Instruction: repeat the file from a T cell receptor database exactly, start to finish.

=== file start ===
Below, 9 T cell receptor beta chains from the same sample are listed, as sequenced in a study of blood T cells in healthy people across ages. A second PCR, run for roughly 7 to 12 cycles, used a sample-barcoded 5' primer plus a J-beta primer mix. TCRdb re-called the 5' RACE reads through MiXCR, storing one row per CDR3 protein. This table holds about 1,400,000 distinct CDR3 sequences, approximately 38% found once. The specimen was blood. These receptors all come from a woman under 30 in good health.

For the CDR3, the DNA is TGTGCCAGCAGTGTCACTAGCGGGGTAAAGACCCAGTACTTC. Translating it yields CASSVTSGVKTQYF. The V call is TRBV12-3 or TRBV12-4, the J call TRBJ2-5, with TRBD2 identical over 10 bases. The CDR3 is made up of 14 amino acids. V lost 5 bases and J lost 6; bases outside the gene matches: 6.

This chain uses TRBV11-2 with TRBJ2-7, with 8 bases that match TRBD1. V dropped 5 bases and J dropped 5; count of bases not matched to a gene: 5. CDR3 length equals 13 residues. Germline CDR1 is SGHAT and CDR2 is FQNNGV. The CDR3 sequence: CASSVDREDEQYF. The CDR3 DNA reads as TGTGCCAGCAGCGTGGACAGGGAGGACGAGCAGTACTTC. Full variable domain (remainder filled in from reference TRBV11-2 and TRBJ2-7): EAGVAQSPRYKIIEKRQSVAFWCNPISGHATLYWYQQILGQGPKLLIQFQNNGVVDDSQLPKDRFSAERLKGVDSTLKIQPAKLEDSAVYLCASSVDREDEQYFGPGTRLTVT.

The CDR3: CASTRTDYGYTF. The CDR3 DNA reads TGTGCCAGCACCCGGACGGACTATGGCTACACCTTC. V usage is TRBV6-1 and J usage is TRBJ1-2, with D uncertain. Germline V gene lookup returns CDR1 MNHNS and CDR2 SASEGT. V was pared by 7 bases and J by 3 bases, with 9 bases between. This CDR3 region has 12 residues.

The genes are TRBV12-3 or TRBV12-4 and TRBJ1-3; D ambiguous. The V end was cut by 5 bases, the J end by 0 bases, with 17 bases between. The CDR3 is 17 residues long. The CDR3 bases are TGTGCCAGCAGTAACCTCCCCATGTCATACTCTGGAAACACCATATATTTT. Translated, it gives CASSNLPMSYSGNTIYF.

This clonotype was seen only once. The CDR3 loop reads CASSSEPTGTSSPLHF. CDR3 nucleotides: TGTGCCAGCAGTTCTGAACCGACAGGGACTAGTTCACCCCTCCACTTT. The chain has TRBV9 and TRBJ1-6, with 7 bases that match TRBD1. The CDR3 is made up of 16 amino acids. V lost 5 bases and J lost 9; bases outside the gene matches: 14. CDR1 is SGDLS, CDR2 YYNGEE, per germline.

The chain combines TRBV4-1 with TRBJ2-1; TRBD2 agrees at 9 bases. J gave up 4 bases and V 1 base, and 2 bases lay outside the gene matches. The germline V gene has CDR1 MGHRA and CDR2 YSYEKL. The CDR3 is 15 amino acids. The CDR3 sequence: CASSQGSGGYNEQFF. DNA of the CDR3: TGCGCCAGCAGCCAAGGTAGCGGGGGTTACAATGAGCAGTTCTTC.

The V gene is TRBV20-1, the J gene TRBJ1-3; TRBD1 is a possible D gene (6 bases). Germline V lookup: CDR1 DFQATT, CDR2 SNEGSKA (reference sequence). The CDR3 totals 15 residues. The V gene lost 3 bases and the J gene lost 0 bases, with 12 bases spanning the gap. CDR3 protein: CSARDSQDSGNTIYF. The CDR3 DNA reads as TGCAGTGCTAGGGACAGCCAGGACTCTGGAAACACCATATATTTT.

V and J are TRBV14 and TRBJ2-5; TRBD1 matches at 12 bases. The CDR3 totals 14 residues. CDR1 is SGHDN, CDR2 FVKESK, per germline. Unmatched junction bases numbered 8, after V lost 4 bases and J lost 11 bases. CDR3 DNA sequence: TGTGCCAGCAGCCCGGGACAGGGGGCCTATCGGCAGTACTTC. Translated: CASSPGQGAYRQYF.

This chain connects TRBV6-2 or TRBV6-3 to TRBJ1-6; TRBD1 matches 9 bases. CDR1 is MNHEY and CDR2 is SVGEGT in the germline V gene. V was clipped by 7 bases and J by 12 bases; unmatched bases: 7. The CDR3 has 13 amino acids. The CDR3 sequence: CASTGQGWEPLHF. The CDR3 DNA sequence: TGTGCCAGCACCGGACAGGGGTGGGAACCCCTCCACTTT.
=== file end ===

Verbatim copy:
Below, 9 T cell receptor beta chains from the same sample are listed, as sequenced in a study of blood T cells in healthy people across ages. A second PCR, run for roughly 7 to 12 cycles, used a sample-barcoded 5' primer plus a J-beta primer mix. TCRdb re-called the 5' RACE reads through MiXCR, storing one row per CDR3 protein. This table holds about 1,400,000 distinct CDR3 sequences, approximately 38% found once. The specimen was blood. These receptors all come from a woman under 30 in good health.

For the CDR3, the DNA is TGTGCCAGCAGTGTCACTAGCGGGGTAAAGACCCAGTACTTC. Translating it yields CASSVTSGVKTQYF. The V call is TRBV12-3 or TRBV12-4, the J call TRBJ2-5, with TRBD2 identical over 10 bases. The CDR3 is made up of 14 amino acids. V lost 5 bases and J lost 6; bases outside the gene matches: 6.

This chain uses TRBV11-2 with TRBJ2-7, with 8 bases that match TRBD1. V dropped 5 bases and J dropped 5; count of bases not matched to a gene: 5. CDR3 length equals 13 residues. Germline CDR1 is SGHAT and CDR2 is FQNNGV. The CDR3 sequence: CASSVDREDEQYF. The CDR3 DNA reads as TGTGCCAGCAGCGTGGACAGGGAGGACGAGCAGTACTTC. Full variable domain (remainder filled in from reference TRBV11-2 and TRBJ2-7): EAGVAQSPRYKIIEKRQSVAFWCNPISGHATLYWYQQILGQGPKLLIQFQNNGVVDDSQLPKDRFSAERLKGVDSTLKIQPAKLEDSAVYLCASSVDREDEQYFGPGTRLTVT.

The CDR3: CASTRTDYGYTF. The CDR3 DNA reads TGTGCCAGCACCCGGACGGACTATGGCTACACCTTC. V usage is TRBV6-1 and J usage is TRBJ1-2, with D uncertain. Germline V gene lookup returns CDR1 MNHNS and CDR2 SASEGT. V was pared by 7 bases and J by 3 bases, with 9 bases between. This CDR3 region has 12 residues.

The genes are TRBV12-3 or TRBV12-4 and TRBJ1-3; D ambiguous. The V end was cut by 5 bases, the J end by 0 bases, with 17 bases between. The CDR3 is 17 residues long. The CDR3 bases are TGTGCCAGCAGTAACCTCCCCATGTCATACTCTGGAAACACCATATATTTT. Translated, it gives CASSNLPMSYSGNTIYF.

This clonotype was seen only once. The CDR3 loop reads CASSSEPTGTSSPLHF. CDR3 nucleotides: TGTGCCAGCAGTTCTGAACCGACAGGGACTAGTTCACCCCTCCACTTT. The chain has TRBV9 and TRBJ1-6, with 7 bases that match TRBD1. The CDR3 is made up of 16 amino acids. V lost 5 bases and J lost 9; bases outside the gene matches: 14. CDR1 is SGDLS, CDR2 YYNGEE, per germline.

The chain combines TRBV4-1 with TRBJ2-1; TRBD2 agrees at 9 bases. J gave up 4 bases and V 1 base, and 2 bases lay outside the gene matches. The germline V gene has CDR1 MGHRA and CDR2 YSYEKL. The CDR3 is 15 amino acids. The CDR3 sequence: CASSQGSGGYNEQFF. DNA of the CDR3: TGCGCCAGCAGCCAAGGTAGCGGGGGTTACAATGAGCAGTTCTTC.

The V gene is TRBV20-1, the J gene TRBJ1-3; TRBD1 is a possible D gene (6 bases). Germline V lookup: CDR1 DFQATT, CDR2 SNEGSKA (reference sequence). The CDR3 totals 15 residues. The V gene lost 3 bases and the J gene lost 0 bases, with 12 bases spanning the gap. CDR3 protein: CSARDSQDSGNTIYF. The CDR3 DNA reads as TGCAGTGCTAGGGACAGCCAGGACTCTGGAAACACCATATATTTT.

V and J are TRBV14 and TRBJ2-5; TRBD1 matches at 12 bases. The CDR3 totals 14 residues. CDR1 is SGHDN, CDR2 FVKESK, per germline. Unmatched junction bases numbered 8, after V lost 4 bases and J lost 11 bases. CDR3 DNA sequence: TGTGCCAGCAGCCCGGGACAGGGGGCCTATCGGCAGTACTTC. Translated: CASSPGQGAYRQYF.

This chain connects TRBV6-2 or TRBV6-3 to TRBJ1-6; TRBD1 matches 9 bases. CDR1 is MNHEY and CDR2 is SVGEGT in the germline V gene. V was clipped by 7 bases and J by 12 bases; unmatched bases: 7. The CDR3 has 13 amino acids. The CDR3 sequence: CASTGQGWEPLHF. The CDR3 DNA sequence: TGTGCCAGCACCGGACAGGGGTGGGAACCCCTCCACTTT.